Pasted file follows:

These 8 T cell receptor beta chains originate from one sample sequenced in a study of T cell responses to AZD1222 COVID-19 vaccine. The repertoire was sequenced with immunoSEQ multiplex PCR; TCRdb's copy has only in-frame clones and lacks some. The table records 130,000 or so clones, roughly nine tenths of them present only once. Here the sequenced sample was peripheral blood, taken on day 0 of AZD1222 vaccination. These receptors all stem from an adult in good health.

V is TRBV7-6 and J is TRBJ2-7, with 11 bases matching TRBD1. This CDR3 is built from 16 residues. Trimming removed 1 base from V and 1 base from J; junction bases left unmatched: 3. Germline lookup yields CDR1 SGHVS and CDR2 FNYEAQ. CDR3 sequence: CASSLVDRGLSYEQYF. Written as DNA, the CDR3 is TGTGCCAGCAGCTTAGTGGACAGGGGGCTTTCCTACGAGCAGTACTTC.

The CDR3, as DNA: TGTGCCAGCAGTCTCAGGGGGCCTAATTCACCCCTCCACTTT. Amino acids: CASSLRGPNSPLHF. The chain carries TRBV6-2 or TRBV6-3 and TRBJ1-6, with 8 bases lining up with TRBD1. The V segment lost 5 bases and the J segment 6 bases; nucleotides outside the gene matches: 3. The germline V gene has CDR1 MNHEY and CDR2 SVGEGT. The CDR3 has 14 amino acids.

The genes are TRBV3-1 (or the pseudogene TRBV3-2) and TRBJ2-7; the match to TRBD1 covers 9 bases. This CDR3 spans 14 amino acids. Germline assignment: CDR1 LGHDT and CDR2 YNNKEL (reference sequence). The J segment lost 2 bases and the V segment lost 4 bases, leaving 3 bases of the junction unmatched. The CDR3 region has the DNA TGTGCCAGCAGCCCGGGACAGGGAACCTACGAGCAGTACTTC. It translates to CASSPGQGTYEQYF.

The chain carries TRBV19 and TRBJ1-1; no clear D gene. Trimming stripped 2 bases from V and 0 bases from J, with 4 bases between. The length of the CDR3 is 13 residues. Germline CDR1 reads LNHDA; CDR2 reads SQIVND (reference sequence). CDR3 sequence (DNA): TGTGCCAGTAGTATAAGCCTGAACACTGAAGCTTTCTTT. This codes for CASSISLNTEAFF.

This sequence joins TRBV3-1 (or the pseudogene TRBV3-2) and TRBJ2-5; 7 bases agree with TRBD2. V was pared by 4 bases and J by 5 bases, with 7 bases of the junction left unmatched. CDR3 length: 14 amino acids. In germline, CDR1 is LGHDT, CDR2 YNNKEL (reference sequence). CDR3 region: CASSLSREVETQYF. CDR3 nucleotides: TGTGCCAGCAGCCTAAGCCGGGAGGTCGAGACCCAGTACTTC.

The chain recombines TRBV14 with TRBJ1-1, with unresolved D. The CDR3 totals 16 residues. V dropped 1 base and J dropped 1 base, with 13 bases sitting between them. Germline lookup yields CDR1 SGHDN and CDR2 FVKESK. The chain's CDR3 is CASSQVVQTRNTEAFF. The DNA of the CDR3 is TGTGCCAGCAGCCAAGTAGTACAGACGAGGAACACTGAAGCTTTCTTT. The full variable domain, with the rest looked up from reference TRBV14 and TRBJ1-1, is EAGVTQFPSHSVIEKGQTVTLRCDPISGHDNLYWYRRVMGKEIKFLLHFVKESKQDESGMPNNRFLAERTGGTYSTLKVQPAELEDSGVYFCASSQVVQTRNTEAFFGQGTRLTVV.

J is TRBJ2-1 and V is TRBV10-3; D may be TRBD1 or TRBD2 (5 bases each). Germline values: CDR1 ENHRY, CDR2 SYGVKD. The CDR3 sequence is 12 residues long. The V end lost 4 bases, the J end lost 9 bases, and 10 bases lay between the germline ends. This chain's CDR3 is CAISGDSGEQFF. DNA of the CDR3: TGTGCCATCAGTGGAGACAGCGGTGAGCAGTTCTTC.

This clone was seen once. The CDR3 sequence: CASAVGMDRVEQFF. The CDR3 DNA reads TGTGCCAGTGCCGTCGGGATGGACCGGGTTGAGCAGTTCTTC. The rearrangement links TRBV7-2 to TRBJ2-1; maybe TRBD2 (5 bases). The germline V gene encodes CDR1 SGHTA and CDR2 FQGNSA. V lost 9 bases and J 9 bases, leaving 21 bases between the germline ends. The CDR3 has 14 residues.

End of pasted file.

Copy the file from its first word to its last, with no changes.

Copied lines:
These 8 T cell receptor beta chains originate from one sample sequenced in a study of T cell responses to AZD1222 COVID-19 vaccine. The repertoire was sequenced with immunoSEQ multiplex PCR; TCRdb's copy has only in-frame clones and lacks some. The table records 130,000 or so clones, roughly nine tenths of them present only once. Here the sequenced sample was peripheral blood, taken on day 0 of AZD1222 vaccination. These receptors all stem from an adult in good health.

V is TRBV7-6 and J is TRBJ2-7, with 11 bases matching TRBD1. This CDR3 is built from 16 residues. Trimming removed 1 base from V and 1 base from J; junction bases left unmatched: 3. Germline lookup yields CDR1 SGHVS and CDR2 FNYEAQ. CDR3 sequence: CASSLVDRGLSYEQYF. Written as DNA, the CDR3 is TGTGCCAGCAGCTTAGTGGACAGGGGGCTTTCCTACGAGCAGTACTTC.

The CDR3, as DNA: TGTGCCAGCAGTCTCAGGGGGCCTAATTCACCCCTCCACTTT. Amino acids: CASSLRGPNSPLHF. The chain carries TRBV6-2 or TRBV6-3 and TRBJ1-6, with 8 bases lining up with TRBD1. The V segment lost 5 bases and the J segment 6 bases; nucleotides outside the gene matches: 3. The germline V gene has CDR1 MNHEY and CDR2 SVGEGT. The CDR3 has 14 amino acids.

The genes are TRBV3-1 (or the pseudogene TRBV3-2) and TRBJ2-7; the match to TRBD1 covers 9 bases. This CDR3 spans 14 amino acids. Germline assignment: CDR1 LGHDT and CDR2 YNNKEL (reference sequence). The J segment lost 2 bases and the V segment lost 4 bases, leaving 3 bases of the junction unmatched. The CDR3 region has the DNA TGTGCCAGCAGCCCGGGACAGGGAACCTACGAGCAGTACTTC. It translates to CASSPGQGTYEQYF.

The chain carries TRBV19 and TRBJ1-1; no clear D gene. Trimming stripped 2 bases from V and 0 bases from J, with 4 bases between. The length of the CDR3 is 13 residues. Germline CDR1 reads LNHDA; CDR2 reads SQIVND (reference sequence). CDR3 sequence (DNA): TGTGCCAGTAGTATAAGCCTGAACACTGAAGCTTTCTTT. This codes for CASSISLNTEAFF.

This sequence joins TRBV3-1 (or the pseudogene TRBV3-2) and TRBJ2-5; 7 bases agree with TRBD2. V was pared by 4 bases and J by 5 bases, with 7 bases of the junction left unmatched. CDR3 length: 14 amino acids. In germline, CDR1 is LGHDT, CDR2 YNNKEL (reference sequence). CDR3 region: CASSLSREVETQYF. CDR3 nucleotides: TGTGCCAGCAGCCTAAGCCGGGAGGTCGAGACCCAGTACTTC.

The chain recombines TRBV14 with TRBJ1-1, with unresolved D. The CDR3 totals 16 residues. V dropped 1 base and J dropped 1 base, with 13 bases sitting between them. Germline lookup yields CDR1 SGHDN and CDR2 FVKESK. The chain's CDR3 is CASSQVVQTRNTEAFF. The DNA of the CDR3 is TGTGCCAGCAGCCAAGTAGTACAGACGAGGAACACTGAAGCTTTCTTT. The full variable domain, with the rest looked up from reference TRBV14 and TRBJ1-1, is EAGVTQFPSHSVIEKGQTVTLRCDPISGHDNLYWYRRVMGKEIKFLLHFVKESKQDESGMPNNRFLAERTGGTYSTLKVQPAELEDSGVYFCASSQVVQTRNTEAFFGQGTRLTVV.

J is TRBJ2-1 and V is TRBV10-3; D may be TRBD1 or TRBD2 (5 bases each). Germline values: CDR1 ENHRY, CDR2 SYGVKD. The CDR3 sequence is 12 residues long. The V end lost 4 bases, the J end lost 9 bases, and 10 bases lay between the germline ends. This chain's CDR3 is CAISGDSGEQFF. DNA of the CDR3: TGTGCCATCAGTGGAGACAGCGGTGAGCAGTTCTTC.

This clone was seen once. The CDR3 sequence: CASAVGMDRVEQFF. The CDR3 DNA reads TGTGCCAGTGCCGTCGGGATGGACCGGGTTGAGCAGTTCTTC. The rearrangement links TRBV7-2 to TRBJ2-1; maybe TRBD2 (5 bases). The germline V gene encodes CDR1 SGHTA and CDR2 FQGNSA. V lost 9 bases and J 9 bases, leaving 21 bases between the germline ends. The CDR3 has 14 residues.